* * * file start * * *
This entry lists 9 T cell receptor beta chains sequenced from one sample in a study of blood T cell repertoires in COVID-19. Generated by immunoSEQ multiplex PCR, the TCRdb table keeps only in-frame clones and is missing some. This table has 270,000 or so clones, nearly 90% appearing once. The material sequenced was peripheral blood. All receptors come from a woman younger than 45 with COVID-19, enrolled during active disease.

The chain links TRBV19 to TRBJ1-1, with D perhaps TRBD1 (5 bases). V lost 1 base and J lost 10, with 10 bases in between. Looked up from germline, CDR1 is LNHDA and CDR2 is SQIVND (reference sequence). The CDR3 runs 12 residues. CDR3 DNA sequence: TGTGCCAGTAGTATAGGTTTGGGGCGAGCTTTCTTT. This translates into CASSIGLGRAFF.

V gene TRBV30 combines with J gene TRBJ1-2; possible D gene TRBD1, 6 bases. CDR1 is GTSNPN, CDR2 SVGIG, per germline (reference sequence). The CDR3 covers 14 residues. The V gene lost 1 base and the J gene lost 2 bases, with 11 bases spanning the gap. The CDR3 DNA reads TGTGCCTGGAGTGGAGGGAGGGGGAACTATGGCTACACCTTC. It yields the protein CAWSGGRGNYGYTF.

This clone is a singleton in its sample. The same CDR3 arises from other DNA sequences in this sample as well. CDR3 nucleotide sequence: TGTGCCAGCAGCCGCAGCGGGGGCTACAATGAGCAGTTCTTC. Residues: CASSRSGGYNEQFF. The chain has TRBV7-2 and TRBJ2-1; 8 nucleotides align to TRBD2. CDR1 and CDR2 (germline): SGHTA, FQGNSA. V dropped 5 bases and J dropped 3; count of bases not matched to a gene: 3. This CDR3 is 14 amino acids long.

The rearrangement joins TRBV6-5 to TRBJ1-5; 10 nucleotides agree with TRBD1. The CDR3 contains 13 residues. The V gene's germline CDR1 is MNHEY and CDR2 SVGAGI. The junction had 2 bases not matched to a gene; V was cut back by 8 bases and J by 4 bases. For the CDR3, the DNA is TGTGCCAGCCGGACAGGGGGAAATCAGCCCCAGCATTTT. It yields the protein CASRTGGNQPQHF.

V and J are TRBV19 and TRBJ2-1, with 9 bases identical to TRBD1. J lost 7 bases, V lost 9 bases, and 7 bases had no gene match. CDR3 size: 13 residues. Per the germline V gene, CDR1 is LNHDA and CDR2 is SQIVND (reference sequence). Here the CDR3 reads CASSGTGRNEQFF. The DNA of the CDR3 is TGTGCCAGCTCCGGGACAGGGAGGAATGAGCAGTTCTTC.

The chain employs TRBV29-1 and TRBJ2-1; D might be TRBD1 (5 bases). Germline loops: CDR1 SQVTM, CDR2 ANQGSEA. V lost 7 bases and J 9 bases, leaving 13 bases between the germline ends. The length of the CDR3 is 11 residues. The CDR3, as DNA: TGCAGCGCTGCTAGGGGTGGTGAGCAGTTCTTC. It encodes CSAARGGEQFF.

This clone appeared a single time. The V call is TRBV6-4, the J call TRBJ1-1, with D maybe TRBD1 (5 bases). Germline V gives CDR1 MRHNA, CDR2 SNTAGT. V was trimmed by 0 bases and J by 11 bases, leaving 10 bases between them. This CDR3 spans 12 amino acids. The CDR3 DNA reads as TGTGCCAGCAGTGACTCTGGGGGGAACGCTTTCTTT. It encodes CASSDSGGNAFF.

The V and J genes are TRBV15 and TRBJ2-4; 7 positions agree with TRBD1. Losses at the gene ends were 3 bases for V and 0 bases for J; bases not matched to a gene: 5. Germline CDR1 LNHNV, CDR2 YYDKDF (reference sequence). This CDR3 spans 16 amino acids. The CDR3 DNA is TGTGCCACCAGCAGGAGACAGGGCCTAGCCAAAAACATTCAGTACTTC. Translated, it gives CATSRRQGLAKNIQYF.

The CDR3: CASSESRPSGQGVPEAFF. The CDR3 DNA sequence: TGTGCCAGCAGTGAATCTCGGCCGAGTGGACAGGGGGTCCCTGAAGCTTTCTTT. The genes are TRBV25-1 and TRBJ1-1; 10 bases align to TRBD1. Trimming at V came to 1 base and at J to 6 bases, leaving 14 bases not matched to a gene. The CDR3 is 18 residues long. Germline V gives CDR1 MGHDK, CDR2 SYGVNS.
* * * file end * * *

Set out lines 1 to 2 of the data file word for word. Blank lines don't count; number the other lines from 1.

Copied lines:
This entry lists 9 T cell receptor beta chains sequenced from one sample in a study of blood T cell repertoires in COVID-19. Generated by immunoSEQ multiplex PCR, the TCRdb table keeps only in-frame clones and is missing some. This table has 270,000 or so clones, nearly 90% appearing once. The material sequenced was peripheral blood. All receptors come from a woman younger than 45 with COVID-19, enrolled during active disease.

The chain links TRBV19 to TRBJ1-1, with D perhaps TRBD1 (5 bases). V lost 1 base and J lost 10, with 10 bases in between. Looked up from germline, CDR1 is LNHDA and CDR2 is SQIVND (reference sequence). The CDR3 runs 12 residues. CDR3 DNA sequence: TGTGCCAGTAGTATAGGTTTGGGGCGAGCTTTCTTT. This translates into CASSIGLGRAFF.